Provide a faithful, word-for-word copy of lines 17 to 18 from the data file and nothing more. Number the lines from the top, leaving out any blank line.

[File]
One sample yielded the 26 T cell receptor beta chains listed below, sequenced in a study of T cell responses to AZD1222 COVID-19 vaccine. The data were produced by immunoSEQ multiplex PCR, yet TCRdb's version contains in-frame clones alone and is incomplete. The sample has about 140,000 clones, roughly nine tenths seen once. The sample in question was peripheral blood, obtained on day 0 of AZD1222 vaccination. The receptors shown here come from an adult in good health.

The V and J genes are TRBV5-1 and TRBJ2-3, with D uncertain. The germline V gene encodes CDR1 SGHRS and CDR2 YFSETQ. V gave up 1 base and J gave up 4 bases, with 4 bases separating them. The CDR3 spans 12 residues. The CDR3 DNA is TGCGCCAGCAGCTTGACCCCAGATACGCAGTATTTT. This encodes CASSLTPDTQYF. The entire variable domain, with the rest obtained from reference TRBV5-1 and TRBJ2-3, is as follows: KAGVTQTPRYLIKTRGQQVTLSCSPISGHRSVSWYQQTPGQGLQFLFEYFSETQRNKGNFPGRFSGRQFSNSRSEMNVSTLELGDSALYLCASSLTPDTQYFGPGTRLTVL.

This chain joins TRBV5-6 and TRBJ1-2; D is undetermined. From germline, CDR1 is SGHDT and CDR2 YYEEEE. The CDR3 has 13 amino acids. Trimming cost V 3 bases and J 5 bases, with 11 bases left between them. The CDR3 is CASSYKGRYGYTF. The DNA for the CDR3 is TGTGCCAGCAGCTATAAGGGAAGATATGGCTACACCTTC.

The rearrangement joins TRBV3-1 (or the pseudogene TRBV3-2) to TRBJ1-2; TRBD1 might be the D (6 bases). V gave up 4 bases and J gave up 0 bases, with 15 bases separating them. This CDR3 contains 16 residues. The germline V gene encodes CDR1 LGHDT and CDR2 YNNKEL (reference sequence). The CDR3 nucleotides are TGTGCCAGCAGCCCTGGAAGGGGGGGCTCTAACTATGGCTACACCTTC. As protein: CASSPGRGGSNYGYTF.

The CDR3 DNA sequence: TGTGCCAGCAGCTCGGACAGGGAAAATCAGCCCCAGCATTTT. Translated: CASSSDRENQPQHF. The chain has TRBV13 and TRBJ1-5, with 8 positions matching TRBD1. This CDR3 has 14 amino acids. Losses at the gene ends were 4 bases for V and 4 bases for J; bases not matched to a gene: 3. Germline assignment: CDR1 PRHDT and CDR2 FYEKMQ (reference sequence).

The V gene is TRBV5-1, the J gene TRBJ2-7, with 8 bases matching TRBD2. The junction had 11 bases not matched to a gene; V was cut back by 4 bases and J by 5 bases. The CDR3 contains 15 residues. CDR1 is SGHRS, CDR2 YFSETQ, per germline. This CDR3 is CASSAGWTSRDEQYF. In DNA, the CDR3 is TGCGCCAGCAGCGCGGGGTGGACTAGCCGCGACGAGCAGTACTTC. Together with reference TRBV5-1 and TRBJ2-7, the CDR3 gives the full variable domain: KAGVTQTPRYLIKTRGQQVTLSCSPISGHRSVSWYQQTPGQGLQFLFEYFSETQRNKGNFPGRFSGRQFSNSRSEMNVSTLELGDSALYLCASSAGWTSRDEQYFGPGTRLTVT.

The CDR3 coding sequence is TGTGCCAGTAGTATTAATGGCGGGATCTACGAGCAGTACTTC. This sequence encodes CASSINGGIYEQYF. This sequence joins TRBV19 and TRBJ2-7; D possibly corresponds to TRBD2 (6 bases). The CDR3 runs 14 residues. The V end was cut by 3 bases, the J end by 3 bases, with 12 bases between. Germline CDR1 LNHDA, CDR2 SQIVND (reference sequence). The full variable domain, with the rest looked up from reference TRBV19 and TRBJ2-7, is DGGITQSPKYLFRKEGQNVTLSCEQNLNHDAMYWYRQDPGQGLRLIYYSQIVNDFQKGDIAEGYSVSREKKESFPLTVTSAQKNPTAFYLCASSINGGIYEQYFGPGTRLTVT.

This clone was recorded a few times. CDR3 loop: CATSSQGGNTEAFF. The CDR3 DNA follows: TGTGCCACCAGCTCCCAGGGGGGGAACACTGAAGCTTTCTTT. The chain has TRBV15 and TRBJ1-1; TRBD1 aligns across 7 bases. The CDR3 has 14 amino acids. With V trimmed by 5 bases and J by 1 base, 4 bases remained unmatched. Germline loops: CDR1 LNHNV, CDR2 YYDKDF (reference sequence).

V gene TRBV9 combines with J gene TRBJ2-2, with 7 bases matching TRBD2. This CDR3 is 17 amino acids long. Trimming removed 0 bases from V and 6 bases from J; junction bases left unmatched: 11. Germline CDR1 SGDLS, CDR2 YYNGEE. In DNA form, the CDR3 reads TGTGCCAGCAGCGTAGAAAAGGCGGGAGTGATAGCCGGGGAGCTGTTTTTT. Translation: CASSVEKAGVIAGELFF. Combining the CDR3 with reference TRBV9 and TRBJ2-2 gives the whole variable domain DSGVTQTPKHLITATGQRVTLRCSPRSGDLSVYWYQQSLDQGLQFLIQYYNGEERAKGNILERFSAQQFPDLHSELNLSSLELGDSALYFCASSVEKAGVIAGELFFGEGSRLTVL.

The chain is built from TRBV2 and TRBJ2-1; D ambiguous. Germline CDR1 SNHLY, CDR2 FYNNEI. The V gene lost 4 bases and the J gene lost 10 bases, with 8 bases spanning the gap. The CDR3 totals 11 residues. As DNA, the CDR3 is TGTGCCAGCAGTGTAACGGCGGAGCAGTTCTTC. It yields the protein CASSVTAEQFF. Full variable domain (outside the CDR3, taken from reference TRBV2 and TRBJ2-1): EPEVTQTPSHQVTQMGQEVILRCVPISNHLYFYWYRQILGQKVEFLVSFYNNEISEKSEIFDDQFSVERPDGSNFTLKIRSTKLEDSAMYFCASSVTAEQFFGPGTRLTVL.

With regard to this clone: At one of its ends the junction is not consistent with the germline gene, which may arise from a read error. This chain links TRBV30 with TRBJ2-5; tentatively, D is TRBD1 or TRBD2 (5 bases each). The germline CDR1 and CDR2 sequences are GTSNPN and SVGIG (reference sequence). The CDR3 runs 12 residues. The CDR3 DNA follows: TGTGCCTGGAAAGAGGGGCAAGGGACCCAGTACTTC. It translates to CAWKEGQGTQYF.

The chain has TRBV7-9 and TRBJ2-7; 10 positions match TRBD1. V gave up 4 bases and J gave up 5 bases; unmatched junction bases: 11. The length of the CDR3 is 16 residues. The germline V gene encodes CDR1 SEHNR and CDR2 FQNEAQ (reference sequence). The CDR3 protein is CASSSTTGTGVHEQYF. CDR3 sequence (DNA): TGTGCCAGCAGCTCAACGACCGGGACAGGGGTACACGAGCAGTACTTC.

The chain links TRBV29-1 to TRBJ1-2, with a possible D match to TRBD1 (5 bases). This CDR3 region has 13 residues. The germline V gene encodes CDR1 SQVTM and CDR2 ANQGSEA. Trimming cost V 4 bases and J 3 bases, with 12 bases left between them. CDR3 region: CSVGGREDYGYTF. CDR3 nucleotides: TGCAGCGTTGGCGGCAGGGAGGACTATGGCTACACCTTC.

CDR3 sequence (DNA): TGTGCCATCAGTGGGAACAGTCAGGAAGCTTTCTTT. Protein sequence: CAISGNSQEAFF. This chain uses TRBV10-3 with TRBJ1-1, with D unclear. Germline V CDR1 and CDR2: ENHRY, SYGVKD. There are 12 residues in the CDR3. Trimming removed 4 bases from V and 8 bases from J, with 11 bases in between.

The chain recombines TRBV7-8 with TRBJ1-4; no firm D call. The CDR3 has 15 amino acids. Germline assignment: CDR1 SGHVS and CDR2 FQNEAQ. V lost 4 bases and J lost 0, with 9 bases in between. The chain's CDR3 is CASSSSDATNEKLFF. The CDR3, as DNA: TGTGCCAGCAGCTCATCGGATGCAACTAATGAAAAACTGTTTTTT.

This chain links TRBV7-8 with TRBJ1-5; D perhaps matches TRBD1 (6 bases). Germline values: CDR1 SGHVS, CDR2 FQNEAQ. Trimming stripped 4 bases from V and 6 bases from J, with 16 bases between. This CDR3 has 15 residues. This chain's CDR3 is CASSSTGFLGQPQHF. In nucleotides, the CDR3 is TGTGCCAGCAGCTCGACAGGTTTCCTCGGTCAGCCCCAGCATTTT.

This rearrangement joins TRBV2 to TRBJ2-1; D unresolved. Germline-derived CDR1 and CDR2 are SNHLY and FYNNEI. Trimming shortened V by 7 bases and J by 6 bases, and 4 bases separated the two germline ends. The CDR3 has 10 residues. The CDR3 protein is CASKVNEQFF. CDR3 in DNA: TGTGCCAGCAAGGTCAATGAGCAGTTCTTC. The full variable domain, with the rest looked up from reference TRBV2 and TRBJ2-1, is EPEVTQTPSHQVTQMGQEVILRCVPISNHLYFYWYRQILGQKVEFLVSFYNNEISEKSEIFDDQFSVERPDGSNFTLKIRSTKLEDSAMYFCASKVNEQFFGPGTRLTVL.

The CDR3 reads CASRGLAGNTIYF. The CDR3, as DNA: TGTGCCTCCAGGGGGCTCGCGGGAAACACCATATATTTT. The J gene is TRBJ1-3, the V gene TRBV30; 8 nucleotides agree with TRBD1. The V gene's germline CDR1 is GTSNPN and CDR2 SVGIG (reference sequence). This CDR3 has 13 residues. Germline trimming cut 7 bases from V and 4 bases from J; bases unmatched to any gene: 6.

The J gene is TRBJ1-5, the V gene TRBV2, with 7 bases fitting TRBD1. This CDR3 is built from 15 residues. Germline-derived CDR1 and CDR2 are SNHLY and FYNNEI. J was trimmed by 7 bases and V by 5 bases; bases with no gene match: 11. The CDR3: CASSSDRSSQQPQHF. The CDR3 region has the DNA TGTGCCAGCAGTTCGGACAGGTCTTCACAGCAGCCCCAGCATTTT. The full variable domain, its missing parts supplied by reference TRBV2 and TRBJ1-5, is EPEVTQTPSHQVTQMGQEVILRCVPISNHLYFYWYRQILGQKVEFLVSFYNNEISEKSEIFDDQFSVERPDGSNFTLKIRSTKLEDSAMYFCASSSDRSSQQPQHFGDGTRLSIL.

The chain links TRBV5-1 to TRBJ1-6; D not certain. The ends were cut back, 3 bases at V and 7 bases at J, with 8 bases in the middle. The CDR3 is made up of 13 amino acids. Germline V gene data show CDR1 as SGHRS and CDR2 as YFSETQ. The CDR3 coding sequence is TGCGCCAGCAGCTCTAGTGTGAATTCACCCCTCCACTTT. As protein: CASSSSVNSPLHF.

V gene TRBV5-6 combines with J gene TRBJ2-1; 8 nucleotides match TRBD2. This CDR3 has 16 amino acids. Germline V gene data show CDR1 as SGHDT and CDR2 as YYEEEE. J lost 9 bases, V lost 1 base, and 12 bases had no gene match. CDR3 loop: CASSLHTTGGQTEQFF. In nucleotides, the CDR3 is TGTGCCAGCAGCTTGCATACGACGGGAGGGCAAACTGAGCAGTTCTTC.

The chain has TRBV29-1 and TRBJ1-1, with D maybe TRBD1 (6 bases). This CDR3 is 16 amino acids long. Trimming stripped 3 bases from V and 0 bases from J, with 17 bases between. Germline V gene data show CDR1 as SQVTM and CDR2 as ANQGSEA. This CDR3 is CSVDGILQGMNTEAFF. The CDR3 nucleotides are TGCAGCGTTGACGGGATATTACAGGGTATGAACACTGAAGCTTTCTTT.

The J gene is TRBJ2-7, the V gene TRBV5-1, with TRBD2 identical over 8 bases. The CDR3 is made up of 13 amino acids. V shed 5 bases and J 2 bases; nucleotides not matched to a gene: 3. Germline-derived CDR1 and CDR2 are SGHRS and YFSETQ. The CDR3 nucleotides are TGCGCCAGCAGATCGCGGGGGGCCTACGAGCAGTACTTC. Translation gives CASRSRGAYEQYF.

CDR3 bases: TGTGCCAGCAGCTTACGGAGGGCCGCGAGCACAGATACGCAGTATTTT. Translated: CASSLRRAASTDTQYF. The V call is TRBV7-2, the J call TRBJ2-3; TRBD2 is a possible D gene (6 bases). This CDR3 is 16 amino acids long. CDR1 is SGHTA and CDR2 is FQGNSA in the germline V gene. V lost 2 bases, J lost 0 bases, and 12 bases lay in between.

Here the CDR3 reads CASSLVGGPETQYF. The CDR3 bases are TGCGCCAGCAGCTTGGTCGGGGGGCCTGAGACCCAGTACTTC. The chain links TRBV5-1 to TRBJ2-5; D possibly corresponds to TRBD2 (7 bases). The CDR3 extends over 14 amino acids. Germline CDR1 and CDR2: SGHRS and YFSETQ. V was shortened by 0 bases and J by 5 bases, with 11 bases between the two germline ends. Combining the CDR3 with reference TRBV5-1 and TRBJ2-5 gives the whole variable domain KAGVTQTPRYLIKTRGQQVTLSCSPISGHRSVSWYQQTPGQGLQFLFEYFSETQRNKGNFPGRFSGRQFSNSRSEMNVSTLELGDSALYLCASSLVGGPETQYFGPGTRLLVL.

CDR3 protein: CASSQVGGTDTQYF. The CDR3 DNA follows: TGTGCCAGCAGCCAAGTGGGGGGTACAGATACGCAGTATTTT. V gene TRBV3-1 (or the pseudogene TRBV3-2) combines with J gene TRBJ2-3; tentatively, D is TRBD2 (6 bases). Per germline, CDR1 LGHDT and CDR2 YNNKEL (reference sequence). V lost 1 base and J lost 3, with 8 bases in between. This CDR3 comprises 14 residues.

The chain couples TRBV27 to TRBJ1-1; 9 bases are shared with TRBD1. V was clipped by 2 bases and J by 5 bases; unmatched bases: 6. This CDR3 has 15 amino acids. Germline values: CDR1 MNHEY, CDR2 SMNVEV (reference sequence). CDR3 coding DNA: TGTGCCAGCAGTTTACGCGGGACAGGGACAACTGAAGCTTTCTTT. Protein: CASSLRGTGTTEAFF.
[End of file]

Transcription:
This rearrangement joins TRBV2 to TRBJ2-1; D unresolved. Germline-derived CDR1 and CDR2 are SNHLY and FYNNEI. Trimming shortened V by 7 bases and J by 6 bases, and 4 bases separated the two germline ends. The CDR3 has 10 residues. The CDR3 protein is CASKVNEQFF. CDR3 in DNA: TGTGCCAGCAAGGTCAATGAGCAGTTCTTC. The full variable domain, with the rest looked up from reference TRBV2 and TRBJ2-1, is EPEVTQTPSHQVTQMGQEVILRCVPISNHLYFYWYRQILGQKVEFLVSFYNNEISEKSEIFDDQFSVERPDGSNFTLKIRSTKLEDSAMYFCASKVNEQFFGPGTRLTVL.

The CDR3 reads CASRGLAGNTIYF. The CDR3, as DNA: TGTGCCTCCAGGGGGCTCGCGGGAAACACCATATATTTT. The J gene is TRBJ1-3, the V gene TRBV30; 8 nucleotides agree with TRBD1. The V gene's germline CDR1 is GTSNPN and CDR2 SVGIG (reference sequence). This CDR3 has 13 residues. Germline trimming cut 7 bases from V and 4 bases from J; bases unmatched to any gene: 6.